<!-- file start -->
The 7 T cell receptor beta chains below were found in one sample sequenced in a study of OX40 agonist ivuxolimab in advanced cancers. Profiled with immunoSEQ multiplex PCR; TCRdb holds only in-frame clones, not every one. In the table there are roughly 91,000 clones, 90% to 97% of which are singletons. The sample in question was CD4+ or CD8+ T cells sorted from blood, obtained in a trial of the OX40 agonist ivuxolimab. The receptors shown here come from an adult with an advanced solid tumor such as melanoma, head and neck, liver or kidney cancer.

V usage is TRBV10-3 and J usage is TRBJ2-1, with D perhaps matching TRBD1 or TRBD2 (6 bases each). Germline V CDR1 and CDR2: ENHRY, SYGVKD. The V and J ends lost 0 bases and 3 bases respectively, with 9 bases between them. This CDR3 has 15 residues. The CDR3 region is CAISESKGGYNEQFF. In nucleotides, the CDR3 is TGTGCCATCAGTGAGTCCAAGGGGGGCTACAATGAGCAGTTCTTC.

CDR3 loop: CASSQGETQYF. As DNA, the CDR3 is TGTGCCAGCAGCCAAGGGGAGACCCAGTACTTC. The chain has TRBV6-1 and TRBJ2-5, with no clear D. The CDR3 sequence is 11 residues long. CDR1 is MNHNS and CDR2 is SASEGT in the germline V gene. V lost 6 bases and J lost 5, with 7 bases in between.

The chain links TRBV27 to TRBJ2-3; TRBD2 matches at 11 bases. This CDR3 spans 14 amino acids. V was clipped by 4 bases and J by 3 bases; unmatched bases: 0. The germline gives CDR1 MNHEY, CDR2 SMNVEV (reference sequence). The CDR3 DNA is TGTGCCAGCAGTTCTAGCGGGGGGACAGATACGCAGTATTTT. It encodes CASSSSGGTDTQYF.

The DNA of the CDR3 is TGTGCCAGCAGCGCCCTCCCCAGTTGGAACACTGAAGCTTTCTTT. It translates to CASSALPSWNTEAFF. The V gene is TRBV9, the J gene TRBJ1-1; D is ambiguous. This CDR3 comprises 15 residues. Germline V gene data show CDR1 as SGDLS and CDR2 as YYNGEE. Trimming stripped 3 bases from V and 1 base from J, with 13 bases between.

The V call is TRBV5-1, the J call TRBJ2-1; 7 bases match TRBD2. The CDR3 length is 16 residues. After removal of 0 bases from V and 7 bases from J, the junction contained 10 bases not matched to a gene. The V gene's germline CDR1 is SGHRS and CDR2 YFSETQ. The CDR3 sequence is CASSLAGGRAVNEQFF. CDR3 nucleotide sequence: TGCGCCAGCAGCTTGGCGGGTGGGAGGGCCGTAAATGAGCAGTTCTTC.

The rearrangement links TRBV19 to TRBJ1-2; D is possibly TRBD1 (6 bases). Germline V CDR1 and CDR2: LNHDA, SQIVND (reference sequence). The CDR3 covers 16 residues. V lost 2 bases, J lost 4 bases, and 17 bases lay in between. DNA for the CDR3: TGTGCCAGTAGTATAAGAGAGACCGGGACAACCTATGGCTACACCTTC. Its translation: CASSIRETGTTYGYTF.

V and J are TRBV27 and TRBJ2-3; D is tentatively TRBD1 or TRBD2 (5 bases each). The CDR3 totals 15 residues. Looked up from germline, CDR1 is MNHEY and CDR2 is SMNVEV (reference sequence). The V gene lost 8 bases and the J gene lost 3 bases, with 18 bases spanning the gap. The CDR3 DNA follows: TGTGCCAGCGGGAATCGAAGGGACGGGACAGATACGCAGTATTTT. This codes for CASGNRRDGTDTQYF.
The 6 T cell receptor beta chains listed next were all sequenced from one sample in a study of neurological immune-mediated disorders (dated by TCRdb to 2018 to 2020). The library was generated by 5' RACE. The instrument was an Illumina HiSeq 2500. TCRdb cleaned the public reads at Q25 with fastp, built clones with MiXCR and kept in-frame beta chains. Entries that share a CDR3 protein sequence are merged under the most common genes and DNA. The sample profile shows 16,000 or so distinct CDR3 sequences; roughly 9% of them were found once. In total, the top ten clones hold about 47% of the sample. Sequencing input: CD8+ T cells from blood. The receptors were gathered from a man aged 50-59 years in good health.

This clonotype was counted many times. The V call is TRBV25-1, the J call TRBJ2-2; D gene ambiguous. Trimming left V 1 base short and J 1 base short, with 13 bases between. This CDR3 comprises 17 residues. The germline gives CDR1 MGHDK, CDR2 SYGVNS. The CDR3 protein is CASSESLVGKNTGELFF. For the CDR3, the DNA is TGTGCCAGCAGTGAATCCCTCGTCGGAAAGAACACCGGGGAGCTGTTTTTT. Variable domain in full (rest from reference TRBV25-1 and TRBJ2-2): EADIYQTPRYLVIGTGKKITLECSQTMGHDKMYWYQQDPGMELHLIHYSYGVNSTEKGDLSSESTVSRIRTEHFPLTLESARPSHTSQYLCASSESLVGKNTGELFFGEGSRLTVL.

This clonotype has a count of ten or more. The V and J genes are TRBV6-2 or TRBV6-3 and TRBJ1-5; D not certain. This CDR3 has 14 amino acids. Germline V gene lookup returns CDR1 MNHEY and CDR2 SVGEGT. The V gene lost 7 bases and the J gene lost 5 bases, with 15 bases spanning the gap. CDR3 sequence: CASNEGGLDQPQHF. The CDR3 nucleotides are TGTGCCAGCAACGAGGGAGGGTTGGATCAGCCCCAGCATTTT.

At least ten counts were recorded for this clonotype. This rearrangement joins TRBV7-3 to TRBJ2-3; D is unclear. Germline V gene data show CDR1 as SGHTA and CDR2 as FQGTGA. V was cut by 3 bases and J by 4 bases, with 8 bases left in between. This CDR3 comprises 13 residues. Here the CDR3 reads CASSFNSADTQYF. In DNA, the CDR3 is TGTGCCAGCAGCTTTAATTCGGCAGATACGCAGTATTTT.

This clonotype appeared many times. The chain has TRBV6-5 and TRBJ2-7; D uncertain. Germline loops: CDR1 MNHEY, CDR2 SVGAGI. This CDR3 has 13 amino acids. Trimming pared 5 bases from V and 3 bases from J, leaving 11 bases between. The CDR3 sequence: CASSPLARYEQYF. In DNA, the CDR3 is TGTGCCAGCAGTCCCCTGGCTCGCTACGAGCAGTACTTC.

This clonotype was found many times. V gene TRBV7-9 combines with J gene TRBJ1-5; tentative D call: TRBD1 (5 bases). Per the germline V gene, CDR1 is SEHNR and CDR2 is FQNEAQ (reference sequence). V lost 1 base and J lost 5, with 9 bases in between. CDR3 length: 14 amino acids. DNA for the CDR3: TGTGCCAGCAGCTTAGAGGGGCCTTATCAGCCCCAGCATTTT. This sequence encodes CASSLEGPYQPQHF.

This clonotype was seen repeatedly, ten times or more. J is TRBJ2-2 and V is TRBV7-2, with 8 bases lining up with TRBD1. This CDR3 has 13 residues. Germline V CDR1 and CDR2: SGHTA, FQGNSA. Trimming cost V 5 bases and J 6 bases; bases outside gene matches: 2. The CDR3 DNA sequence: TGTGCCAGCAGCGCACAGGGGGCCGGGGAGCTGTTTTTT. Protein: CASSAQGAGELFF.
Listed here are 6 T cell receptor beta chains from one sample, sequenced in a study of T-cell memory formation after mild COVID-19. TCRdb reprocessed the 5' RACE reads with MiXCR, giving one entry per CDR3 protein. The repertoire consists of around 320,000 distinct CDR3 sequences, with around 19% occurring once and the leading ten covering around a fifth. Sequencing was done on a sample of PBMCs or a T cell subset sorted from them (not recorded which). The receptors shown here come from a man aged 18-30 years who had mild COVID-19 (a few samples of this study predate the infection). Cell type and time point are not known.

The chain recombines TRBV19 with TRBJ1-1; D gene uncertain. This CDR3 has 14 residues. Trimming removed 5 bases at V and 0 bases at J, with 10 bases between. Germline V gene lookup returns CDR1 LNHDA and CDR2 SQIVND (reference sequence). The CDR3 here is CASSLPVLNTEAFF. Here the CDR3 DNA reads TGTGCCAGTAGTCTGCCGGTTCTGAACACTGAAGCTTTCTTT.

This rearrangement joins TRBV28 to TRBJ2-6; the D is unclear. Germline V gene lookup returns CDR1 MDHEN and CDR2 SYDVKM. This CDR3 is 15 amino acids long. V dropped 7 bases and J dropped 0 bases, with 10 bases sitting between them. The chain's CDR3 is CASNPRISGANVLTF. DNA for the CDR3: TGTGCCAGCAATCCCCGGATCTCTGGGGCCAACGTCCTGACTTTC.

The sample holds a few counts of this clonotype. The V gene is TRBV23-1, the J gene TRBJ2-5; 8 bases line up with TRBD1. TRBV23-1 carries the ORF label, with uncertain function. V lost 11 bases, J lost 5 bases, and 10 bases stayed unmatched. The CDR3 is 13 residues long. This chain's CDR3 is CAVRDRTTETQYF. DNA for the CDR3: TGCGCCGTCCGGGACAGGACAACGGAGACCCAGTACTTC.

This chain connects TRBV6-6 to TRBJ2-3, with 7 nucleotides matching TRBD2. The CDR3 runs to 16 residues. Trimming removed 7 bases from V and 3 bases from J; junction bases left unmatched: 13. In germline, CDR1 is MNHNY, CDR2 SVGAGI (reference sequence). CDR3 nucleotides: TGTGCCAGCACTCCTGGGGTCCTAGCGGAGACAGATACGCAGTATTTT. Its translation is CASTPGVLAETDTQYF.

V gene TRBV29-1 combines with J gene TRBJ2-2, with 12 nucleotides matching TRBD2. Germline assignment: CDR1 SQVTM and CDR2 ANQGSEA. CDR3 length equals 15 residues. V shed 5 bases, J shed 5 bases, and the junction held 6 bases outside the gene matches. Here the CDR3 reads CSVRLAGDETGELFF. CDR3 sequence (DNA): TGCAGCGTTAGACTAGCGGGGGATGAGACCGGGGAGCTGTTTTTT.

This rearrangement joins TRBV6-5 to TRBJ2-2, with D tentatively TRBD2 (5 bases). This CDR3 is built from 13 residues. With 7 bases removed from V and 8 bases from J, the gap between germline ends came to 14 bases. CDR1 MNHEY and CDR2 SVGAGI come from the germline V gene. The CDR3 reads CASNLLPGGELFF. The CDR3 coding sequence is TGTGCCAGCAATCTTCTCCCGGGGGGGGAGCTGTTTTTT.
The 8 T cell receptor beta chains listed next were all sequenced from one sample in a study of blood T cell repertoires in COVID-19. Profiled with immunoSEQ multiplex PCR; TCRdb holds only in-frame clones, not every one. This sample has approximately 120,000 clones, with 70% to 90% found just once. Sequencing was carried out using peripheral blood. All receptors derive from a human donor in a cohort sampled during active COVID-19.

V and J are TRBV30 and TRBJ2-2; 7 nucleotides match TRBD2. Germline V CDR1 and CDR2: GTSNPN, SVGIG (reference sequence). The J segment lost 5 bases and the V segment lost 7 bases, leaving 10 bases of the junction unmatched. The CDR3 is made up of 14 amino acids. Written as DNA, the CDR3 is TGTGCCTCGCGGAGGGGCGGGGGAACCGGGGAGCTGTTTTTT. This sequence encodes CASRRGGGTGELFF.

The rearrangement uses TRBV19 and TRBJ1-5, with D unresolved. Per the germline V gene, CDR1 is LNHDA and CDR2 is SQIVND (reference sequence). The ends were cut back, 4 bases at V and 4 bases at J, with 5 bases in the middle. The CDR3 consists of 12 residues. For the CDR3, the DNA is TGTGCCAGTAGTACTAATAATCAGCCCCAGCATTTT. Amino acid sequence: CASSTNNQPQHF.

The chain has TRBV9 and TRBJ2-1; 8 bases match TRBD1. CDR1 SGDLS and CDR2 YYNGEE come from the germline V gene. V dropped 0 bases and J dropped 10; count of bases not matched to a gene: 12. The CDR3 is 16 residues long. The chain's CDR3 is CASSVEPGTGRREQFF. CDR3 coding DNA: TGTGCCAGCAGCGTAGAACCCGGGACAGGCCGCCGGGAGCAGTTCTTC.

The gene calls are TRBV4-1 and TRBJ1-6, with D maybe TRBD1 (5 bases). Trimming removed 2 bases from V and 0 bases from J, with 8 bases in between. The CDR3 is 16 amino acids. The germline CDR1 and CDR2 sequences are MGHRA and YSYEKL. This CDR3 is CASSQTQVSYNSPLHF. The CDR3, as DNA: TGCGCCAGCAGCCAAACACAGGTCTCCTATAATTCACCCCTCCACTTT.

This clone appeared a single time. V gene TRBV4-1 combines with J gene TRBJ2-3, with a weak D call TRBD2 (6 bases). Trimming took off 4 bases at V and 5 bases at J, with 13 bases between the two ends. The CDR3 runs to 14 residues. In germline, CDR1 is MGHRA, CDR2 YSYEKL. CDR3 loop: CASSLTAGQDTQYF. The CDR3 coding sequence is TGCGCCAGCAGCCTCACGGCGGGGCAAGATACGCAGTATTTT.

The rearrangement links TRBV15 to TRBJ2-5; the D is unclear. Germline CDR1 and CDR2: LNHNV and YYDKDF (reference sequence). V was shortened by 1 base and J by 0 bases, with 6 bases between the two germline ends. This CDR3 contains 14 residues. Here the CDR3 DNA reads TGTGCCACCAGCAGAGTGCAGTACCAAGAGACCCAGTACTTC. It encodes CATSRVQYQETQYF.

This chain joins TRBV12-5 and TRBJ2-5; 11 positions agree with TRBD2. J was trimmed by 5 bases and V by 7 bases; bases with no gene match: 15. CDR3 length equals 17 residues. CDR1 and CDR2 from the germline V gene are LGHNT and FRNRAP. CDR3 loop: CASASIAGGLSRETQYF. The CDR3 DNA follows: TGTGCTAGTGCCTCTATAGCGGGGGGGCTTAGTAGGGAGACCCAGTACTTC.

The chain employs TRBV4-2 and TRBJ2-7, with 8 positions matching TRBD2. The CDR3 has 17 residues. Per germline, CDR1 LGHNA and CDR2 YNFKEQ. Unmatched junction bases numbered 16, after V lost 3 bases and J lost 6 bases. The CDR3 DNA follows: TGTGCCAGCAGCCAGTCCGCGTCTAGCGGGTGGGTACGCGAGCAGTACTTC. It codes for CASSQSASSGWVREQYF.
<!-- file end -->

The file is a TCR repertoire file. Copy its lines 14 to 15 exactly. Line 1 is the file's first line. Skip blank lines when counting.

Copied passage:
This clonotype was found many times. V gene TRBV7-9 combines with J gene TRBJ1-5; tentative D call: TRBD1 (5 bases). Per the germline V gene, CDR1 is SEHNR and CDR2 is FQNEAQ (reference sequence). V lost 1 base and J lost 5, with 9 bases in between. CDR3 length: 14 amino acids. DNA for the CDR3: TGTGCCAGCAGCTTAGAGGGGCCTTATCAGCCCCAGCATTTT. This sequence encodes CASSLEGPYQPQHF.

This clonotype was seen repeatedly, ten times or more. J is TRBJ2-2 and V is TRBV7-2, with 8 bases lining up with TRBD1. This CDR3 has 13 residues. Germline V CDR1 and CDR2: SGHTA, FQGNSA. Trimming cost V 5 bases and J 6 bases; bases outside gene matches: 2. The CDR3 DNA sequence: TGTGCCAGCAGCGCACAGGGGGCCGGGGAGCTGTTTTTT. Protein: CASSAQGAGELFF.